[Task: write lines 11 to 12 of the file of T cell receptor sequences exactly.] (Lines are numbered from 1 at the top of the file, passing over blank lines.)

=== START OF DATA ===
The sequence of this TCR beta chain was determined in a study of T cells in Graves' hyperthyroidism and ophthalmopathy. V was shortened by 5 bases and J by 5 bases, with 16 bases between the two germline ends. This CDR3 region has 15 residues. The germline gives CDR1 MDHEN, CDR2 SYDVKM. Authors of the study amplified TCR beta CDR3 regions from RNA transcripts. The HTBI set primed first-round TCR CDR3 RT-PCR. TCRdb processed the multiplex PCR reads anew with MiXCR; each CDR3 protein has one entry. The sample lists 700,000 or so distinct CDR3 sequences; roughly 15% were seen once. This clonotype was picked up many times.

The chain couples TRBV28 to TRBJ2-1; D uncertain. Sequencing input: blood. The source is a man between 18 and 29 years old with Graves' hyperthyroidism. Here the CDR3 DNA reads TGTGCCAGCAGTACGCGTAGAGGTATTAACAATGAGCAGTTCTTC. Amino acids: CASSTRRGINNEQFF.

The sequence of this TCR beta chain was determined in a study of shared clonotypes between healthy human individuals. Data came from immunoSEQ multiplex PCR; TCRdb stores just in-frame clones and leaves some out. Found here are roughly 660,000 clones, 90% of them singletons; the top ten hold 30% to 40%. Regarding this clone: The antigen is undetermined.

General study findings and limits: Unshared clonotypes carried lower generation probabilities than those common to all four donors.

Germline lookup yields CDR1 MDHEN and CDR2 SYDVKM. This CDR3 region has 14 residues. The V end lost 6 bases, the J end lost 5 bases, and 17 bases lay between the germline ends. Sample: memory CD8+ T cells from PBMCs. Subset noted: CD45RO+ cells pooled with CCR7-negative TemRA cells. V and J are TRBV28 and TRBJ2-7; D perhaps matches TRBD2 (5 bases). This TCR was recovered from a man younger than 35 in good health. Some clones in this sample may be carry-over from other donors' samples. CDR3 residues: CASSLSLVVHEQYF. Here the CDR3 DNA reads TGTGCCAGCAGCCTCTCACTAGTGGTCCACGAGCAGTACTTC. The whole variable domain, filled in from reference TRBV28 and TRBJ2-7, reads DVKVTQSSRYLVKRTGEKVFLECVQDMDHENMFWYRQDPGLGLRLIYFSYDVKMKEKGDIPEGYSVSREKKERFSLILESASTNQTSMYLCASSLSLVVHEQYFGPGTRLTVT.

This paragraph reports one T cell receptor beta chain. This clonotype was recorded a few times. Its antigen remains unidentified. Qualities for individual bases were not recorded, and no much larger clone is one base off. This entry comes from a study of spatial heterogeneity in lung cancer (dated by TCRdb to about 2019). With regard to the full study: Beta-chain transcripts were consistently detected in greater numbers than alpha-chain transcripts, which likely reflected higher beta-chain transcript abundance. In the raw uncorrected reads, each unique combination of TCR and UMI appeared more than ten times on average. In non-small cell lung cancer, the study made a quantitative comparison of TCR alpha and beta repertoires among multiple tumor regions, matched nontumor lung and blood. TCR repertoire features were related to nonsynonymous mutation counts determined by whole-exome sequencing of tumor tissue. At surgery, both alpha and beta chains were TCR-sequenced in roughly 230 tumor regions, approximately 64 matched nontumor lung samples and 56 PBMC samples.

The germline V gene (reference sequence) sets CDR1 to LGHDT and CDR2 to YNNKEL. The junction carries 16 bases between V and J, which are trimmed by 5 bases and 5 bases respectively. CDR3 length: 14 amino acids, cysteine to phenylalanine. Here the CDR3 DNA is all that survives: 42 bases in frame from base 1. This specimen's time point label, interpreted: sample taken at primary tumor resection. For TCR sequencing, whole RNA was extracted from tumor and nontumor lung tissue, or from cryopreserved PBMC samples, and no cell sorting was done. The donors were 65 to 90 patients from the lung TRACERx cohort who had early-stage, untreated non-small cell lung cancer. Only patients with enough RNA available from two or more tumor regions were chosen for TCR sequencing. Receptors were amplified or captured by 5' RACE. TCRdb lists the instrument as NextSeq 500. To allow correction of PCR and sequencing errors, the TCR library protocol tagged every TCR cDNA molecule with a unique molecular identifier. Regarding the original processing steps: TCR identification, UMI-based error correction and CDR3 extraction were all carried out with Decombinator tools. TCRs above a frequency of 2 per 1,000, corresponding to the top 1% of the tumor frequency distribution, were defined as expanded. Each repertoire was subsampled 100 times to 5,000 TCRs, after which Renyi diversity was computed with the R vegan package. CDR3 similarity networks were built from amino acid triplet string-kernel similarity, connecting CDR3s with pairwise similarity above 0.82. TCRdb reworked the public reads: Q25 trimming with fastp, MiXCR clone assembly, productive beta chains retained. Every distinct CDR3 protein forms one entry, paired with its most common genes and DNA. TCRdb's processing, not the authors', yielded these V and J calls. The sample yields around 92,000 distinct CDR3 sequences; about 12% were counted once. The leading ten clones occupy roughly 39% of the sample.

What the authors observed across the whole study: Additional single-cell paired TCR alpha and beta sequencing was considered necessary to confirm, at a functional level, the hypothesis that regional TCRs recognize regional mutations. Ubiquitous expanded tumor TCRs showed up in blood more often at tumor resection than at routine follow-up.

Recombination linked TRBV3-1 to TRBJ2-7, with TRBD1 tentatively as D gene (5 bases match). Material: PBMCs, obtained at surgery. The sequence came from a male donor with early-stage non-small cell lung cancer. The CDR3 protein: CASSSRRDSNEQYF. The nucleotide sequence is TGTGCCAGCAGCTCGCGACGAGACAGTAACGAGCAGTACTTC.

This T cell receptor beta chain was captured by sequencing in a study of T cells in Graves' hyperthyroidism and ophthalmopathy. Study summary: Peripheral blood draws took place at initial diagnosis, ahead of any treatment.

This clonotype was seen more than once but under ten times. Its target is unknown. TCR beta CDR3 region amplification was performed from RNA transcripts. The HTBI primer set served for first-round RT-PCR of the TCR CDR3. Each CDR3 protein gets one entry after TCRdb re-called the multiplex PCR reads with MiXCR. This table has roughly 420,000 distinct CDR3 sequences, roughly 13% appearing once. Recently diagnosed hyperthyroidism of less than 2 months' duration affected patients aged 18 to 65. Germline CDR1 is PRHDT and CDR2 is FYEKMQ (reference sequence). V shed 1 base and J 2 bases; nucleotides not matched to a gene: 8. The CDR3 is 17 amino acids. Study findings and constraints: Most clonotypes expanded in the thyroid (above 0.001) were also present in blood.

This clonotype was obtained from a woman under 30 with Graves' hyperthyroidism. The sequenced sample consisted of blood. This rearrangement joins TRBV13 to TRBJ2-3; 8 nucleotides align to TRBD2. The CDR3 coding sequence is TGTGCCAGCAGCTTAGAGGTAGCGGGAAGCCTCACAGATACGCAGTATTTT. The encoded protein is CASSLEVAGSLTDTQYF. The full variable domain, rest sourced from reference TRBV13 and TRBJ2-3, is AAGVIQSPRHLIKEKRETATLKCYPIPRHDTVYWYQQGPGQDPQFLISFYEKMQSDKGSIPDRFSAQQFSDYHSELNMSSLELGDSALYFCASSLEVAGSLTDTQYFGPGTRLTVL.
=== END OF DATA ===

This clonotype was seen more than once but under ten times. Its target is unknown. TCR beta CDR3 region amplification was performed from RNA transcripts. The HTBI primer set served for first-round RT-PCR of the TCR CDR3. Each CDR3 protein gets one entry after TCRdb re-called the multiplex PCR reads with MiXCR. This table has roughly 420,000 distinct CDR3 sequences, roughly 13% appearing once. Recently diagnosed hyperthyroidism of less than 2 months' duration affected patients aged 18 to 65. Germline CDR1 is PRHDT and CDR2 is FYEKMQ (reference sequence). V shed 1 base and J 2 bases; nucleotides not matched to a gene: 8. The CDR3 is 17 amino acids. Study findings and constraints: Most clonotypes expanded in the thyroid (above 0.001) were also present in blood.

This clonotype was obtained from a woman under 30 with Graves' hyperthyroidism. The sequenced sample consisted of blood. This rearrangement joins TRBV13 to TRBJ2-3; 8 nucleotides align to TRBD2. The CDR3 coding sequence is TGTGCCAGCAGCTTAGAGGTAGCGGGAAGCCTCACAGATACGCAGTATTTT. The encoded protein is CASSLEVAGSLTDTQYF. The full variable domain, rest sourced from reference TRBV13 and TRBJ2-3, is AAGVIQSPRHLIKEKRETATLKCYPIPRHDTVYWYQQGPGQDPQFLISFYEKMQSDKGSIPDRFSAQQFSDYHSELNMSSLELGDSALYFCASSLEVAGSLTDTQYFGPGTRLTVL.